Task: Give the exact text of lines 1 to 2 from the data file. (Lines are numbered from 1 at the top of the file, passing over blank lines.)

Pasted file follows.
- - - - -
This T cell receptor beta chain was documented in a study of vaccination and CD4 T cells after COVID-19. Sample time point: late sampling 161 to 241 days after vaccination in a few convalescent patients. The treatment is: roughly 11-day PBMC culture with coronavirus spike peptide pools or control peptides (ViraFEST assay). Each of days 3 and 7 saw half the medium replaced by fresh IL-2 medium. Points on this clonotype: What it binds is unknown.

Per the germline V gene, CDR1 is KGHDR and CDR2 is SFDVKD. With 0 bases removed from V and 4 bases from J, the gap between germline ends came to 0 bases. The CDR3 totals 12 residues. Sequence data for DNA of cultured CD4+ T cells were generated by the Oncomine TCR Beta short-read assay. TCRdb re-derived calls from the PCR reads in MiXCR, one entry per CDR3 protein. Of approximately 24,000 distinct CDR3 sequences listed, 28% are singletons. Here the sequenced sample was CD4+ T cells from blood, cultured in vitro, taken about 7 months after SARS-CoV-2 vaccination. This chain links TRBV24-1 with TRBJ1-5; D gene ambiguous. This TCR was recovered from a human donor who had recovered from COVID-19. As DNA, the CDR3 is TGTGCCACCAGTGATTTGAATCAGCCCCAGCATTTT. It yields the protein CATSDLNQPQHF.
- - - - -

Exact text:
This T cell receptor beta chain was documented in a study of vaccination and CD4 T cells after COVID-19. Sample time point: late sampling 161 to 241 days after vaccination in a few convalescent patients. The treatment is: roughly 11-day PBMC culture with coronavirus spike peptide pools or control peptides (ViraFEST assay). Each of days 3 and 7 saw half the medium replaced by fresh IL-2 medium. Points on this clonotype: What it binds is unknown.

Per the germline V gene, CDR1 is KGHDR and CDR2 is SFDVKD. With 0 bases removed from V and 4 bases from J, the gap between germline ends came to 0 bases. The CDR3 totals 12 residues. Sequence data for DNA of cultured CD4+ T cells were generated by the Oncomine TCR Beta short-read assay. TCRdb re-derived calls from the PCR reads in MiXCR, one entry per CDR3 protein. Of approximately 24,000 distinct CDR3 sequences listed, 28% are singletons. Here the sequenced sample was CD4+ T cells from blood, cultured in vitro, taken about 7 months after SARS-CoV-2 vaccination. This chain links TRBV24-1 with TRBJ1-5; D gene ambiguous. This TCR was recovered from a human donor who had recovered from COVID-19. As DNA, the CDR3 is TGTGCCACCAGTGATTTGAATCAGCCCCAGCATTTT. It yields the protein CATSDLNQPQHF.